Turning to his director, he asked for prayer about his pride.  The prayer nailed it home.  Somehow, Jesus put on the director’s his lips what the chaplain had a hard time giving up.  His thirst for recognition, mixed with his pride was finally at the foot of the cross.  

As I said “Amen” after his prayer, I now can say, “I am a minister and a chaplain to proclaim the good news of Jesus Christ.”  I will be reminded tomorrow morning to leave my thirst and my desires with my Good Shepherd once again.  It is in these moments I am free.  Will you join me? 

Jesus said, “Come unto me all who are burdened and heavy hearted and I will give you rest.”  I was tired as I know so many around me are as well.  There is only one place to find rest.  His name is Jesus.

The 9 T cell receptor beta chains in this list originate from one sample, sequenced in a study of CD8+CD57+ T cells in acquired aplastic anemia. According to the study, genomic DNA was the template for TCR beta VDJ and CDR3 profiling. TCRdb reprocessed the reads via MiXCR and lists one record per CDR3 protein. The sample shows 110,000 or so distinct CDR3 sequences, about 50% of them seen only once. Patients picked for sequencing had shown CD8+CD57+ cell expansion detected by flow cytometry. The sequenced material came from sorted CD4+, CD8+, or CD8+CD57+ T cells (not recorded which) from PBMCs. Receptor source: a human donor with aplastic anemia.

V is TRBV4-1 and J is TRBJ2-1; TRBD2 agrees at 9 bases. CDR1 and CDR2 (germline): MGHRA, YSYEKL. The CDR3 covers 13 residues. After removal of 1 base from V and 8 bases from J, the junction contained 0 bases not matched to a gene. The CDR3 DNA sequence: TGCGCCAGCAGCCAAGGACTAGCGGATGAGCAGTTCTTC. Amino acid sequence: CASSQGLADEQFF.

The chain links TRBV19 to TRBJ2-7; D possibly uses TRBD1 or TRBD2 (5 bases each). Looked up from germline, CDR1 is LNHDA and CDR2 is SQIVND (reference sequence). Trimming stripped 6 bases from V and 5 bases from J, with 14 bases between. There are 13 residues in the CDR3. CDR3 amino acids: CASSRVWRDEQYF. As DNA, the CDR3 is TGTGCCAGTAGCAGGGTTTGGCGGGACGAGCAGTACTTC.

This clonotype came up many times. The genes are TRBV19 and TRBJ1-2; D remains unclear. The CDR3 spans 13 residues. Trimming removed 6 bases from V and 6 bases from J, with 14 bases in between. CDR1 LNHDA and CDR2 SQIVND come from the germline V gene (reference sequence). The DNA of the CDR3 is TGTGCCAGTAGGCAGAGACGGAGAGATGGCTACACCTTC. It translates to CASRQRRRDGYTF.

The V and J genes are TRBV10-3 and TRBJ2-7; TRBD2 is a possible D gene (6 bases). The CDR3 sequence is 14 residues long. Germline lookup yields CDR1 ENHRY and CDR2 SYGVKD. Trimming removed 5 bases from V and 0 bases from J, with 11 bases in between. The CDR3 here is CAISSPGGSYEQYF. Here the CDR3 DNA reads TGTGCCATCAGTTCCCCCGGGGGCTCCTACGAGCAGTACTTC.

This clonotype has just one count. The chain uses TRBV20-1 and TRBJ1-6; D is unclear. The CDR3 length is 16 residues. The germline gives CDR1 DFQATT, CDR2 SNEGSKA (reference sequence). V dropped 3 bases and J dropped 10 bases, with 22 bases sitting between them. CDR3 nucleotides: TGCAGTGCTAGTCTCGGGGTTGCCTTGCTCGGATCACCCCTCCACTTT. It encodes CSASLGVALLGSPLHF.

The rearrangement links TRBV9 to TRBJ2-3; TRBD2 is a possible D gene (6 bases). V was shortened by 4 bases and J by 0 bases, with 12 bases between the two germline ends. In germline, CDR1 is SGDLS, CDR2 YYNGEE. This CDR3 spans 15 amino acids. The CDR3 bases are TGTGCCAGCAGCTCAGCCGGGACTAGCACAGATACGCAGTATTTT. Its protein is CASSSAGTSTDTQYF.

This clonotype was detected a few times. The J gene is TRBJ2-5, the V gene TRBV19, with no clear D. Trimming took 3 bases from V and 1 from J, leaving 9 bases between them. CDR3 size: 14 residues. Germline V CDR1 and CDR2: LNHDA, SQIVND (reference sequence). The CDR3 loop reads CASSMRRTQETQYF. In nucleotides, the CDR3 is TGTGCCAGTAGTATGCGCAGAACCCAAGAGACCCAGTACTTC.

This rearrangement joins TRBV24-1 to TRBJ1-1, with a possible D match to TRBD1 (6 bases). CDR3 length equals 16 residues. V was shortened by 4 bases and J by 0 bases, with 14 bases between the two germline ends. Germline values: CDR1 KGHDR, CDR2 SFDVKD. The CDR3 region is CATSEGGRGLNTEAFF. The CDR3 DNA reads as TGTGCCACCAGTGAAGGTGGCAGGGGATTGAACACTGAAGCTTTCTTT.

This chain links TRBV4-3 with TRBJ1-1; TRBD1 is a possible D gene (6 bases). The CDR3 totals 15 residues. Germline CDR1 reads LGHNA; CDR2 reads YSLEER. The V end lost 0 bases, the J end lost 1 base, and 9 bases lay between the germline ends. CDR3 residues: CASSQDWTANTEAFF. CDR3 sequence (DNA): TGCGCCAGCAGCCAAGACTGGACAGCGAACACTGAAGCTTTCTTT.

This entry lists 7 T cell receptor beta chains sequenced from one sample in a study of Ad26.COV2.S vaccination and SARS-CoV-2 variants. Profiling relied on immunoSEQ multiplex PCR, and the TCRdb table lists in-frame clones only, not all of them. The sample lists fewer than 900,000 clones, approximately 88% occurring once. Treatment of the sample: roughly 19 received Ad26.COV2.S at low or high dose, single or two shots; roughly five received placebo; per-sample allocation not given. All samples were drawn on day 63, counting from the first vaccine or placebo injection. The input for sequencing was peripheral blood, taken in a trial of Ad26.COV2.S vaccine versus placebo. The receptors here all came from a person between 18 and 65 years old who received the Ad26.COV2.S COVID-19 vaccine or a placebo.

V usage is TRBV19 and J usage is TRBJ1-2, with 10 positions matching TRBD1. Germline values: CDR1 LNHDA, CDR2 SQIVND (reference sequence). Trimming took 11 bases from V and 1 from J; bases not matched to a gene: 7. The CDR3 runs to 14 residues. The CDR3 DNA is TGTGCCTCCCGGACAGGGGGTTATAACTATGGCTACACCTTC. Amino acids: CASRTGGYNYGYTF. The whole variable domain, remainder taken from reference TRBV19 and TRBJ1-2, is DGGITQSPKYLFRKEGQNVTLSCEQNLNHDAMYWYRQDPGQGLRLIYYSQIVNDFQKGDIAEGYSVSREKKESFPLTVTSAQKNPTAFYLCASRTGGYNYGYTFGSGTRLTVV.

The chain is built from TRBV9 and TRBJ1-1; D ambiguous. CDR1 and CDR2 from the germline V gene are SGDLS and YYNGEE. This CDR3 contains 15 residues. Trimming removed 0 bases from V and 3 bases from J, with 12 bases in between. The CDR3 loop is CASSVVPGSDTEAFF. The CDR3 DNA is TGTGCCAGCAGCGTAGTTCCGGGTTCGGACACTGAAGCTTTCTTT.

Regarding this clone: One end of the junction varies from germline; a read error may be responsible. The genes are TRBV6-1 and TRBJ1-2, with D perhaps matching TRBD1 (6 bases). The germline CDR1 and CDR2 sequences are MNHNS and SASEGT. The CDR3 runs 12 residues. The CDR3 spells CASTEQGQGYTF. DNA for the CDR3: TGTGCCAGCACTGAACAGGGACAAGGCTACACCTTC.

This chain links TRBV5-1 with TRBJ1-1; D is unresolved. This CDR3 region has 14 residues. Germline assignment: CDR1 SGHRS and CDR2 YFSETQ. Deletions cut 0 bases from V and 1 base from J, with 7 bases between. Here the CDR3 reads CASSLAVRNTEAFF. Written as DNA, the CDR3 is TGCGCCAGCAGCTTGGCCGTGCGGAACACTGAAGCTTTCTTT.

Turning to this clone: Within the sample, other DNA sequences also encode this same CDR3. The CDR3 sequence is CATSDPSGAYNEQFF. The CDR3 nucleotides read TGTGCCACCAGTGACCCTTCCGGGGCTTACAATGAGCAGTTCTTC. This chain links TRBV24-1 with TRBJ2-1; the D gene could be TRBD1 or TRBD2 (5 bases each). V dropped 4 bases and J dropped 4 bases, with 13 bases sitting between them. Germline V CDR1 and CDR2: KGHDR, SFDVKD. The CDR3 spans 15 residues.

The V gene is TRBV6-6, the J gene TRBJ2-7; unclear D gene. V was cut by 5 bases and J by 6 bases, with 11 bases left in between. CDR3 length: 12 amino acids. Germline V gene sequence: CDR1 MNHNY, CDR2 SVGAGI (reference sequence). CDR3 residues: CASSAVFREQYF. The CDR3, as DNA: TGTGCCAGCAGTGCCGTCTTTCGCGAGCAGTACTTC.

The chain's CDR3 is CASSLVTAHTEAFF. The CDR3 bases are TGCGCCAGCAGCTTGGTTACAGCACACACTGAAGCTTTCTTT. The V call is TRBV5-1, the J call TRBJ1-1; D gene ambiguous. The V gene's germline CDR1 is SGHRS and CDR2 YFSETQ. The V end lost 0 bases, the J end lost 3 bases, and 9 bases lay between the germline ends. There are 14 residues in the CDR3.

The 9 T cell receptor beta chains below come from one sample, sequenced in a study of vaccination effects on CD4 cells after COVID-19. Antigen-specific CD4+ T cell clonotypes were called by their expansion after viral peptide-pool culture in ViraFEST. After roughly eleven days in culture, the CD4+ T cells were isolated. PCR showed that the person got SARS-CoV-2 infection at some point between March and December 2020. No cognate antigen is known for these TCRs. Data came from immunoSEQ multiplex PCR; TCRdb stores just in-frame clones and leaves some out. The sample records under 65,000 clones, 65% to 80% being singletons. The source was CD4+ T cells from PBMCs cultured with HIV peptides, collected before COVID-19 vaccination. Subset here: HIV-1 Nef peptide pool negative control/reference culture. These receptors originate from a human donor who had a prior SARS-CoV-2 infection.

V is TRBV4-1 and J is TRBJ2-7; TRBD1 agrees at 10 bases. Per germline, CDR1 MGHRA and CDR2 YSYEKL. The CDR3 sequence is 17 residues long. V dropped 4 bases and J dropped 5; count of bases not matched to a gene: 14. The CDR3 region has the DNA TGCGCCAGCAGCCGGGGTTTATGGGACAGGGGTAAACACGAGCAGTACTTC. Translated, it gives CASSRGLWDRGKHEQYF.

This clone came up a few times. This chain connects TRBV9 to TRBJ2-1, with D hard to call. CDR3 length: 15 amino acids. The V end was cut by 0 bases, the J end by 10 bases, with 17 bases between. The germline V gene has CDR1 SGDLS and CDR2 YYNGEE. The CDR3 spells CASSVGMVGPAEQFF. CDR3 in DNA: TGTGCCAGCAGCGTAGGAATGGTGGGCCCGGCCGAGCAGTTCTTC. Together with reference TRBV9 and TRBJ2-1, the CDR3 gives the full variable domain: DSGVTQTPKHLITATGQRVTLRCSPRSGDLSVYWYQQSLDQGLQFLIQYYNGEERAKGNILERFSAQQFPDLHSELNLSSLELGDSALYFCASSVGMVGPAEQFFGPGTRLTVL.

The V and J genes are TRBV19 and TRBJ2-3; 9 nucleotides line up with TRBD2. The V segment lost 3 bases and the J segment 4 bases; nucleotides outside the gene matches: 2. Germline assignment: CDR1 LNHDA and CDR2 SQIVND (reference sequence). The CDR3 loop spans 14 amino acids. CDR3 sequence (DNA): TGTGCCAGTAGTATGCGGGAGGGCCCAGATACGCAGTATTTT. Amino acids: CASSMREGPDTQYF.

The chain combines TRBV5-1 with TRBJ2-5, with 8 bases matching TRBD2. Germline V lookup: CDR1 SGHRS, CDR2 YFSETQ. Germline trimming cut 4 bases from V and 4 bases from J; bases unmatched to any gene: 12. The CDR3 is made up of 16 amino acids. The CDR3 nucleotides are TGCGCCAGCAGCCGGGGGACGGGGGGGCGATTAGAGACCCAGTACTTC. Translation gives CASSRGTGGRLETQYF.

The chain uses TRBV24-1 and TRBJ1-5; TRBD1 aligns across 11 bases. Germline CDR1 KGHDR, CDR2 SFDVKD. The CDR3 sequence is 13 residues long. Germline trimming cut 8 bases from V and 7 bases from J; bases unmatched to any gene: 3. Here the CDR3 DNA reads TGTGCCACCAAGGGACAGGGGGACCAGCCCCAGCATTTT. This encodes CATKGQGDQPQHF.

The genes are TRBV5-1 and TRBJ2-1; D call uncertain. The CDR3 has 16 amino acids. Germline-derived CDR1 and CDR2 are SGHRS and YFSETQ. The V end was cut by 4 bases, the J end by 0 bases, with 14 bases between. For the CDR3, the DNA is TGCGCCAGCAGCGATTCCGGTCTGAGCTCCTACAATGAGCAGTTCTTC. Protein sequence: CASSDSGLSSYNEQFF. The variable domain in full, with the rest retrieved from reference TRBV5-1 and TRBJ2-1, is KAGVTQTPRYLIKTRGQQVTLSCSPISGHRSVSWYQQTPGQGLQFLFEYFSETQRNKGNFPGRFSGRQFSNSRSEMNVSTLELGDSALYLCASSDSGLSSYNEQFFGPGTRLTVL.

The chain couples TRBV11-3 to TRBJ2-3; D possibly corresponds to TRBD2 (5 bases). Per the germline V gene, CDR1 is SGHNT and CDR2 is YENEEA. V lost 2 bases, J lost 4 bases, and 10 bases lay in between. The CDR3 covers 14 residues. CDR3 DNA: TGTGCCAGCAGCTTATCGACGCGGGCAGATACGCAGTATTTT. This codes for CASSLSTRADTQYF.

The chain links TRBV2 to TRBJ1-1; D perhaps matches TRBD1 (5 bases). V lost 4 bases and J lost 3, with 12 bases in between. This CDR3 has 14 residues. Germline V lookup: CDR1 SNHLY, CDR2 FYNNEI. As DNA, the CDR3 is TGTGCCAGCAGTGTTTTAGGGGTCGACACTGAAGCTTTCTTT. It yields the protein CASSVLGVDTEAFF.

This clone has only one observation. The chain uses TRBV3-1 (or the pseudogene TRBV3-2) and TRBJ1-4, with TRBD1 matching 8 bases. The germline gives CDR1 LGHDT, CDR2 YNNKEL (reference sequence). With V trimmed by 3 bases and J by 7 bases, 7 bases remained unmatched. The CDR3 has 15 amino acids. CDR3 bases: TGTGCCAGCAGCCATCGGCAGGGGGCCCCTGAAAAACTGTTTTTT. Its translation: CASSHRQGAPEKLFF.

I remember when I was knee high to a grasshopper, and the teacher said we were going to have a test the next day.  I’m not sure a 10-year-old has a functional faith, but, that day, prayer was engaged.  It was the typical prayer of a boy who would rather be outside than sitting in the house studying.  It went something like this, “Jesus, help me on my test.  Amen.”  It was more a prayer of protection from my parents’ wrath if I brought home a bad grade. I should note that my parents were not full of wrath.  However, making me stay indoors and do homework was enough wrath to make me tremble.